Sunday, 8 November 2020

License To Kill - Malice


Provenance: Another present, either birthday or Christmas (one arrives hot on the heels of the other, alas), but not anything out of the blue. I had included this on some list or another. Why, I'm not so sure, but it's called License To Kill and the band's name is Malice, all of which is suitably metal.

Having said that, what a bait 'n' switch it is to call yourself Poison, a very cool name, only to dribble out crap like 'Unskinny Bop'. Any other examples spring to mind? If you were going solely on the cover art, you'd expect Molly Hatchet to sound like Manowar instead of workaday southern boogie. Meat Loaf falls into this category a little, doesn't he? Quite metal album art, songs that sound like showtunes. 

Incidentally, if you're stuck with buying me a gift, an album or two always does the trick. Not hinting at anything, but yeah, just think about it.

Review: Thank fuck Malice don't sound like Poison.

Thank fuck, instead, that License To Kill sounds like a cross between Riot, Ratt, Y&T and especially Killing Machine era Judas Priest. In fact, on opener 'Sinister Double' I felt compelled to (sinister) double check the liner notes to make sure Priest main man Rob Halford didn't have a hand in any of the wailing. This is meant as nothing other than a compliment to actual vocalist James Neal (Halford is my favourite metal vocalist), and his performances throughout are consistently excellent.

More good news - License To Kill is fat free, coming in at a taut thirty-nine minutes-and-change; it's nine tracks of beefy heavy metal with nary an acoustic moment or prog flourish to be seen. It's a diesel-charged, palm-muted chuggathon with all the elements for a rollicking good time present and correct: sticky hooks, laser-cut guitar soloing and positively brobdingnagian power chords festoon the nine tracks on offer here.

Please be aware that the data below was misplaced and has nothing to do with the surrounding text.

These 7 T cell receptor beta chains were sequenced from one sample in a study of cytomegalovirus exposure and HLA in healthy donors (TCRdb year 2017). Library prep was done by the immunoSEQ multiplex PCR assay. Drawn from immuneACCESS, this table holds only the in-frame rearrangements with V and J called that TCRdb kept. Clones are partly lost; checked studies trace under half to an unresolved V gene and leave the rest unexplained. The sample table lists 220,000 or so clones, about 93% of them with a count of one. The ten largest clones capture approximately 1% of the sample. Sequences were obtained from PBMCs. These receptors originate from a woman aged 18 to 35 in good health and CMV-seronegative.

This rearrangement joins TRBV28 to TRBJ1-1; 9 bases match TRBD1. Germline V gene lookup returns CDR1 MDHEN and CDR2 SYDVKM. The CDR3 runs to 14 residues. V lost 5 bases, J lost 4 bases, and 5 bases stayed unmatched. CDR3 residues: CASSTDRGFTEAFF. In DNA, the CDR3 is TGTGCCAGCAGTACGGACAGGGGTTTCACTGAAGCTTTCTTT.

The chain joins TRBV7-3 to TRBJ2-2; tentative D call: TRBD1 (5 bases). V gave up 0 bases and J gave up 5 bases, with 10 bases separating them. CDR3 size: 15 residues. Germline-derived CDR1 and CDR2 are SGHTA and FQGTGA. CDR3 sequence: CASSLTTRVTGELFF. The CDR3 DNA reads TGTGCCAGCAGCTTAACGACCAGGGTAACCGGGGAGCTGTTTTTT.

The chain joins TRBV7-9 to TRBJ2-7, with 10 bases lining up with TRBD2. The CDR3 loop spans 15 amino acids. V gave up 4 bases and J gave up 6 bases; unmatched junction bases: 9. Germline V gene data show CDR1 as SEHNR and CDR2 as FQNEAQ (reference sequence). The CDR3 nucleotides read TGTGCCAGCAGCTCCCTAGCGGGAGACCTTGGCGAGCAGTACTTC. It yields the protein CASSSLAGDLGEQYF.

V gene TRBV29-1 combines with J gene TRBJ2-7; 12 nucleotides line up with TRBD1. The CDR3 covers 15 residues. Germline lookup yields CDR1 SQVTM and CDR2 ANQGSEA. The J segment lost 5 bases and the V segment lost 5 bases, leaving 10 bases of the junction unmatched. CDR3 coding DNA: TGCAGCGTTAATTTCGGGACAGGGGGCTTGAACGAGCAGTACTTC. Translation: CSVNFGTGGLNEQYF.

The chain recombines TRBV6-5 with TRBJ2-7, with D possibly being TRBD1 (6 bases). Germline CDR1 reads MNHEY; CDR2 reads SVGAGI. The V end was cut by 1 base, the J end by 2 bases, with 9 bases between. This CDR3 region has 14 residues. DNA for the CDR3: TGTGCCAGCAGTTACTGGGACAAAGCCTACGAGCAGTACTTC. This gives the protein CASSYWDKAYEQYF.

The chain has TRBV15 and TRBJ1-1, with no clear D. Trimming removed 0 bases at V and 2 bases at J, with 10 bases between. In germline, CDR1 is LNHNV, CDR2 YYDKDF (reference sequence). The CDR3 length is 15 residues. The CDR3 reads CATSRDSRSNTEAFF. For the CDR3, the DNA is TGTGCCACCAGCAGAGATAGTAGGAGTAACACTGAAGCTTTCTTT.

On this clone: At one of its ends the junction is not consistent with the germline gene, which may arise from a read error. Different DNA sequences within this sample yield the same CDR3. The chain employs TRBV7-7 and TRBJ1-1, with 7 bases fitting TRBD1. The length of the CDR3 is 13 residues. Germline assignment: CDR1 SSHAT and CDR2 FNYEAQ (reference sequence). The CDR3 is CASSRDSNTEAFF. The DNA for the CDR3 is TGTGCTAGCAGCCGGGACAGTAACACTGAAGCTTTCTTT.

If I could offer the most muon-sized criticism, it's that Malice, on the basis of License To Kill at least, sound so comfortable because they remind you of other bands you probably also like. I've already mentioned how close Neal cleaves to Halford in the screaming stakes; in addition, some of the guitar tones resemble those of Dokken's George Lynch; and there's a moment in the intro to 'Chain Gang Woman' where the whole package comes together to sound like vintage Motley Crue. (Incidentally, 'Chain Gang Woman' features backing vocals by Daves Mustaine and Ellefson of Megadeth fame, alongside Jaime St. James(!) and Jeff Warner(!!) from Black 'N' Blue(!!!!), and current Kiss guitarist / Easter Island head life model Tommy Thayer - wowza!).

The star of the show is the title track, 'License To Kill', which could have easily been one of the stronger cuts on Priest albums like Point of Entry or even Screaming For Vengeance. See what I mean? Even when praising them, I can't help but slip into comparisons with other, better known, acts. Failure to establish a distinct identity may have been what ultimately holed Malice below the waterline, because on the basis of License To Kill alone they should've been a force. Nonetheless, it's 2020 and here I am thoroughly enjoying the whip-crack riffage of 'Breathin' Down Your Neck', so by no means can we consider this enterprise a failure.

Frankly, any metalhead worth his, her or their salt should own a copy of License To Kill. It combines so many classic and recognisable aspects of what built the genre in the first place, and executes them with aplomb and no little flair. In addition, unlike many metal releases of the era, there's simply no filler to be found. Tight songwriting, good singing, good playing - what more could one want? Perhaps they could've upped the Black 'N' Blue quotient a little?

Lastly, I've just tweaked something in my neck nodding along to 'Breathin' Down Your Neck'. Irony aside, 'License To Kill' failed to injure me, so I'm declaring the former song to be the strongest joint on the album. That's how it works with metal - I don't make the rules! (But yes, 'Breathin...' is probably the better track thanks to its neat chorus and the fact that bits of it sound like a good UFO number.)

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